ADATA's DashDrive Air AE400 is a really interesting gadget. It combines your standard back-up battery charging pack with wireless data transfer. You can use the USB port on the AE400 to charge your devices, or attach a thumb drive or HDD to wirelessly transfer files. The concept is actually great, but how does it work? Let's dive in.
When you open the DashDrive Air AE400 box, you'll find a 2-foot micro USB cable and the instruction manual. The manual is translated into 11 different languages, so it's pretty thick. Before you use the device, ADATA recommends that you charge it for 8 hours. I plugged it into the wall overnight before I start testing it out. After the initial overnight charge, it normally took about 6-7 hours to get a full charge. We're talking about a 5000 mAh battery so it takes a while to charge it all the way. The unit has a glossy black finish with a textured honeycomb pattern on the top. The device only weighs 128 grams and it's 3.1 x 2.3 x 0.8 inches, so it's easy to carry around. It's a little bulky to stick in your pocket but I carried mine in my backpack.
The power button is on the textured top of the unit. The button itself is a little darker than the surrounding honeycombed plastic. You press and hold the power button for a few seconds to turn the device on, then press the button again quickly to cycle through the device modes. There are LEDs and small icons on the unit face to indicate what mode you are in and how much of a charge is left in the power bank. The battery LED is green when the battery level is above 50%. It turns orange when the level is between 25-50%, and it changes to red when it drops below 25%. On the bottom of the unit we find the micro USB port to charge the internal battery, a reset button, and the USB port. On the top we see the full-sized SD card slot. The AE400 supports standard SD cards, SDHC, and SDXC.
I was able to charge my Nexus 4 about one and three-quarter times on a full AE400 charge. The Nexus 4 has a 2100 mAh battery. I thought I would be able to get at least two full charges from the 5000 mAh battery in the AE400, but that wasn't quite the case. I assume that the reason for that is the additional wireless data transfer features. They must put a small drain on the battery even when they're not being used. This was still more than enough for what I needed. I can usually go about 10 hours on a full charge anyways.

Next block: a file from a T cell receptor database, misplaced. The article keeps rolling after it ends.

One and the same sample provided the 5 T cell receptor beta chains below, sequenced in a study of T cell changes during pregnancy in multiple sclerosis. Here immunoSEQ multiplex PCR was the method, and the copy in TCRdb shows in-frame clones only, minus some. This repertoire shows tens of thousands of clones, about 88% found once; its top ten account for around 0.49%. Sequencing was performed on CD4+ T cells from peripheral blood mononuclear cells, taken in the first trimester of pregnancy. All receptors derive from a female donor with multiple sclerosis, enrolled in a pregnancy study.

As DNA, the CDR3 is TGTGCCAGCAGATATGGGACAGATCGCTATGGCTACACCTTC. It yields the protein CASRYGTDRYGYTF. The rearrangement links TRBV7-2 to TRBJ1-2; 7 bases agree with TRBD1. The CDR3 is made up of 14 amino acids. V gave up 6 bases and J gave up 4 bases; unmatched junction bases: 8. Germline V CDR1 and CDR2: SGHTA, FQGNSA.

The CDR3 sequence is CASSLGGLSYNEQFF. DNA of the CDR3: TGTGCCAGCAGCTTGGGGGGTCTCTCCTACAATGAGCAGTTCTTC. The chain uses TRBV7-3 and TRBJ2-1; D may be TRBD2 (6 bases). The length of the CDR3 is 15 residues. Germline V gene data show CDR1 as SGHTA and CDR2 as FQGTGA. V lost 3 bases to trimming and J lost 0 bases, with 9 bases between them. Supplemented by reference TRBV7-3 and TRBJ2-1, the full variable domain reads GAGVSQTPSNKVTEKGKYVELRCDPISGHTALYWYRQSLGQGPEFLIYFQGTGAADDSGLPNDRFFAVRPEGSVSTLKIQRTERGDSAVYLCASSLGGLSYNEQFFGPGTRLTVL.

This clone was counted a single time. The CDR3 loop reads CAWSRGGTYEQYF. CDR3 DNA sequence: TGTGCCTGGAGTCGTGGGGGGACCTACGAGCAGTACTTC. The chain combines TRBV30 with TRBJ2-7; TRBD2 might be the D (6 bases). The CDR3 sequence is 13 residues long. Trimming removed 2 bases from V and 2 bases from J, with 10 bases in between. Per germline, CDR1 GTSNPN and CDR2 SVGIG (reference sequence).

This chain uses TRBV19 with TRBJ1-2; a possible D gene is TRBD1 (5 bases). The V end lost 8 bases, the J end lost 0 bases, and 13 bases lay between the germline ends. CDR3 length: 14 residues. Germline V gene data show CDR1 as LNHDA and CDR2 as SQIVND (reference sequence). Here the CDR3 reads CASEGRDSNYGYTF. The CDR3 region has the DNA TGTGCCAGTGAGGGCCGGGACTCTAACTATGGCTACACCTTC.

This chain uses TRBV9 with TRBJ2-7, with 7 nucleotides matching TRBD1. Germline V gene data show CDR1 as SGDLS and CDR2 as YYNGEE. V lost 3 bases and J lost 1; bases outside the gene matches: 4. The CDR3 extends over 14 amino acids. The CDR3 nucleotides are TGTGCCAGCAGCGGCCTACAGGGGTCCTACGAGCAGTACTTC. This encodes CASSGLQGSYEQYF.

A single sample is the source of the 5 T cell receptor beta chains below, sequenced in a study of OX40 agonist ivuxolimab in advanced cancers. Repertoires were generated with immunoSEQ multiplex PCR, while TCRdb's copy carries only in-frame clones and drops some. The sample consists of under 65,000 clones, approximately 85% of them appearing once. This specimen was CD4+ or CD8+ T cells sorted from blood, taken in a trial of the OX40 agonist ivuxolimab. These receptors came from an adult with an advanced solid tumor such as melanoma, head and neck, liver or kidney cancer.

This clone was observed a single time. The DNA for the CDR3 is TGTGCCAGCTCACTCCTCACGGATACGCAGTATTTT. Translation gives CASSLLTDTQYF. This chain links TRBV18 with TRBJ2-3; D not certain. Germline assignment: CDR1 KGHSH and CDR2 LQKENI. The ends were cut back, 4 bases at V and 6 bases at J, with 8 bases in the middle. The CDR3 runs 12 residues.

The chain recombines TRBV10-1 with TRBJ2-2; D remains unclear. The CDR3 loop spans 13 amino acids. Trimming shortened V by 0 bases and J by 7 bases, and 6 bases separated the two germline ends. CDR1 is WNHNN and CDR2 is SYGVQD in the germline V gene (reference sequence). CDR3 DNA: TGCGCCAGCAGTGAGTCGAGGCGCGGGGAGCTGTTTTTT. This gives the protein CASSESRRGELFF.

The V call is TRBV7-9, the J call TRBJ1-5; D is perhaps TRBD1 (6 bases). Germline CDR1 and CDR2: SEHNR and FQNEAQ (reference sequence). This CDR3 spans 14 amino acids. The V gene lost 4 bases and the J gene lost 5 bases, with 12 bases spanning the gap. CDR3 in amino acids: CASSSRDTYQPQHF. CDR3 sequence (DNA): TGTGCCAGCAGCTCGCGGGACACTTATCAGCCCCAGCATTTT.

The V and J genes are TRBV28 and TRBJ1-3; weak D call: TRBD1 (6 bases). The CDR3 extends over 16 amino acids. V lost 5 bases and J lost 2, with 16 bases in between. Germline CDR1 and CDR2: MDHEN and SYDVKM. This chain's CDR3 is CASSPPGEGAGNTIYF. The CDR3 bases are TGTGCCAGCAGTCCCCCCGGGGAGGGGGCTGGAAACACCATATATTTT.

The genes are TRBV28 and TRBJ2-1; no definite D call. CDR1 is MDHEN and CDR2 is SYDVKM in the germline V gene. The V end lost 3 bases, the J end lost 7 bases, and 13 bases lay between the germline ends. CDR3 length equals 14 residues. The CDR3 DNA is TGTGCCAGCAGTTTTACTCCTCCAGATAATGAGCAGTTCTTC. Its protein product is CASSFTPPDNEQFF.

Where the DataDrive Air AE400 gets interesting is its wireless transfer features. The unit can be used to create an ad-hoc WiFi network to connect two devices and transfer media files between them. You can also pop in your SD card or plug-in a USB thumb drive and transfer files on or off of them. The AE400 supports WiFi 802.11b/g/n. It can also be used to stream media from a storage device, which is a really cool feature. There's a downside to all of this, though. When you're streaming media using the AE400, it's happening over a standard wireless. That means that you lose your data connection for the duration. ADATA's solution is to use the unit as a wireless bridge by connecting the AE400 to another data source and then connecting it to your phone or tablet. Although this is a work around, it does work.
There's an Android app (and iOS too, if you care). You'll need to grab the DashDrive Air Elite app from the Play Store if you want to share files from your phone or tablet. The app is free and it's really straight forward. Just connect your device to the AE400 and then fire up the app. The built-in file browser lets you see what's stored on your device and share it to other connected devices. There's a default password that you can change if you like, so your device will be secure. There are options for viewing the content on your device, uploading your files to an attached storage device, and changing network and device settings.
The ADATA DashDrive Air is a really convenient way to keep your devices charged and transfer files wirelessly. Using the device as a charging option was great. The unit is light enough to easily carry around, although it's a little bulky to stick in your pocket. The wireless data transfer may take a little set up depending on the devices or storage that you're using, but it does offer cross-platform support with both Android and iOS apps. The full-sized SD card slot was a bit of a head scratcher to me. I didn't have a regular SD card on hand. I had to find my micro SD to regular SD adapter in order to test that feature. Overall, this is a solid power pack, which when added to the wireless transfer functionality makes this a great buy. You can find the AE400 on Amazon for less than $50.